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I have a feeling E3 this year is gonna feel a bit cool because the console gaming industry is starting to move into next-gen transition mode. I’m interested in a lot of games that will be at E3 of course, and I imagine there will be some big surprises, but I’m not going in with any specific hopes and dreams for earth-shattering revelations. Continue reading

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Late to the Party: Castlevania (1986)

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Konami this week released its Castlevania Anniversary Collection, containing eight of the earliest games in the series. I guess this would be a good time for me to write about what I thought of the original 1986 Castlevania game for the NES, which I played for the first time last fall. Playing and discussing it with fans begs the question of whether you had to have been there at the time to really appreciate this game. Personally, in 2019, find it to be just alright. Continue reading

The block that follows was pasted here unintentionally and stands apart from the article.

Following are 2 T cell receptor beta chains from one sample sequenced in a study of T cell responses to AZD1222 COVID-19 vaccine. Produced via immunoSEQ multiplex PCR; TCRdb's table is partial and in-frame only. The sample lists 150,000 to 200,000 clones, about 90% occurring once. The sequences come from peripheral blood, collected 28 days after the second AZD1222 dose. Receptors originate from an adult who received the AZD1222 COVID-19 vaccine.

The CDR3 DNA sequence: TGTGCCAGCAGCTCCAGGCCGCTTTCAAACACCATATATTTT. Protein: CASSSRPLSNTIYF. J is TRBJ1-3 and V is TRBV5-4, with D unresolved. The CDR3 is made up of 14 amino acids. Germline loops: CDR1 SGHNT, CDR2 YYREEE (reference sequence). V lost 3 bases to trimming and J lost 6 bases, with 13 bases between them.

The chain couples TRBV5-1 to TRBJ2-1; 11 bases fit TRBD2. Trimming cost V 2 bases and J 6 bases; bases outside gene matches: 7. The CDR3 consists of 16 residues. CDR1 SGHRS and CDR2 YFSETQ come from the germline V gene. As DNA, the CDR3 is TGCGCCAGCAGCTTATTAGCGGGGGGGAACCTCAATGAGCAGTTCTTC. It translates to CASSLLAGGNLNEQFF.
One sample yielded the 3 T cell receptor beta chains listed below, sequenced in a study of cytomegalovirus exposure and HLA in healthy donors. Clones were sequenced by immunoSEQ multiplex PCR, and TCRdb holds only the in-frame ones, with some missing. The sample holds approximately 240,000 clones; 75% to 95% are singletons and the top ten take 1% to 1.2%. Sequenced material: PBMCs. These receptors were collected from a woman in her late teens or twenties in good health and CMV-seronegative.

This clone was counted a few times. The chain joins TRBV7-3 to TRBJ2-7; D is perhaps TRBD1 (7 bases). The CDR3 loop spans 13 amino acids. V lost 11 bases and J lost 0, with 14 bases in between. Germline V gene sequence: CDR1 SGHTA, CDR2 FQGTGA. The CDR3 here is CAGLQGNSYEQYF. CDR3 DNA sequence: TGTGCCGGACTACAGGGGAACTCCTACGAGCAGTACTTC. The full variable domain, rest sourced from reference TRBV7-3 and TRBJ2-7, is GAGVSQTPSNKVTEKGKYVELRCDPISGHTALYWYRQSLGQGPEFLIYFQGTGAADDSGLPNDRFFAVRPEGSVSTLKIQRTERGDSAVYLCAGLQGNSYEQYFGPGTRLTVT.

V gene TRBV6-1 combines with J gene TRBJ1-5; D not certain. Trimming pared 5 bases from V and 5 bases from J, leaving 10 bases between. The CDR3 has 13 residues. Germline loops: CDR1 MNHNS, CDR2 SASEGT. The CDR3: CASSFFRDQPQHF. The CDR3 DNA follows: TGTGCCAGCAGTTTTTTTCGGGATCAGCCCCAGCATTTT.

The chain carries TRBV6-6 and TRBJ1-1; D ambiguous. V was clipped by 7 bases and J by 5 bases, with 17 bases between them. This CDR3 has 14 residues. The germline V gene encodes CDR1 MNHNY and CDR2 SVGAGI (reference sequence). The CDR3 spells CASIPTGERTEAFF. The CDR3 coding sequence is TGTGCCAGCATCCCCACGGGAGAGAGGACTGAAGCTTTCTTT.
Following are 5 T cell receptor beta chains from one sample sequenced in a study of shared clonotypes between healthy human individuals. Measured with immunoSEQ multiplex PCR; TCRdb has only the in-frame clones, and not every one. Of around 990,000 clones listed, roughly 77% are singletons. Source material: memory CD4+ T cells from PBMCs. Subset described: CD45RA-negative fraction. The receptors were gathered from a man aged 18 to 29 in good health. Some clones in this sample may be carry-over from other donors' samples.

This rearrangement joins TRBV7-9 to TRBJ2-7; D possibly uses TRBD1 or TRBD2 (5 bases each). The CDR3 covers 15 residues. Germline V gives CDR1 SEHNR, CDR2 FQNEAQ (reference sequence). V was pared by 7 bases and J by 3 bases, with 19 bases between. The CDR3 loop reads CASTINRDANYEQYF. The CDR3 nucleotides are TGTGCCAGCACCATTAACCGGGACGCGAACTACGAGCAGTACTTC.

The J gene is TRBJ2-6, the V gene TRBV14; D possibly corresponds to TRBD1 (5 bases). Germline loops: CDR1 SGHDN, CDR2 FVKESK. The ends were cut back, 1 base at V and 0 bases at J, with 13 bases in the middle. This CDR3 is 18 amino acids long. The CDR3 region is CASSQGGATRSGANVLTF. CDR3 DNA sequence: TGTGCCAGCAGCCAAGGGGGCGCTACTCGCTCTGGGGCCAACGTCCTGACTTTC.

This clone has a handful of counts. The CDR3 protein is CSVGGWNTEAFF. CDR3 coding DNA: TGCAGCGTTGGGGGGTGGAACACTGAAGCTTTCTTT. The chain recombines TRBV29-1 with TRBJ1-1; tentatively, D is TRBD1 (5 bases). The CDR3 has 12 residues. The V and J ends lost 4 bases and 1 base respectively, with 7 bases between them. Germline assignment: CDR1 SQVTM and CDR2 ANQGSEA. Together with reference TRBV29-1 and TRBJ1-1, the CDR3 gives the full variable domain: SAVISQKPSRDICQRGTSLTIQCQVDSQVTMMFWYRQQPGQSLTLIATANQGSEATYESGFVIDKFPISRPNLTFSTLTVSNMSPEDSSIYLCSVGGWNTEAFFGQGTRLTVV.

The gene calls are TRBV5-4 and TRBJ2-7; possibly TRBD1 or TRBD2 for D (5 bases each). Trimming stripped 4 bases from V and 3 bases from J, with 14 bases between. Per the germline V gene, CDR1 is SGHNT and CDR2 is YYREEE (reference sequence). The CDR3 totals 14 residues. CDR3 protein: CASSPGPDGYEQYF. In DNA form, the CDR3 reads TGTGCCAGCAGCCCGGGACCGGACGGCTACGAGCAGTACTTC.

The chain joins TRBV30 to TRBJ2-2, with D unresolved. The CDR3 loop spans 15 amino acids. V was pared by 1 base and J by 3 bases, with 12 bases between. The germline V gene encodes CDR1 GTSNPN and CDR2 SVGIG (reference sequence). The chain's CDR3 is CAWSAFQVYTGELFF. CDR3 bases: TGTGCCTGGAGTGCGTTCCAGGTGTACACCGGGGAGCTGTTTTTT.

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[Nintendo Direct February 2019] Nintendo’s Usual Strategy Is Finally Working

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Nintendo is dropping a lot of first party games for its Switch console-handheld hybrid this year. That’s pretty much the plan this week’s Nintendo Direct confirmed, which is probably what the plan for the Switch was all along. People like to think of the Switch is a big turnaround for Nintendo, but really it’s the same strategy Nintendo has been following for arguably 20-plus years. It just happens to be working better than ever now. Continue reading

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Super Smash Bros. At 20: Then And Now

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The first time I heard about the concept of Super Smash Bros. 20 years ago, it immediately made perfect sense: just take all the stuff people like about Nintendo and throw it together in a fighting game. This was despite the fact that I didn’t even really know how the game was played until had the instruction booklet in my hands. Long before then, reading about the available characters and items like the SuperScope or the laser sword in Nintendo Power already had me hyped.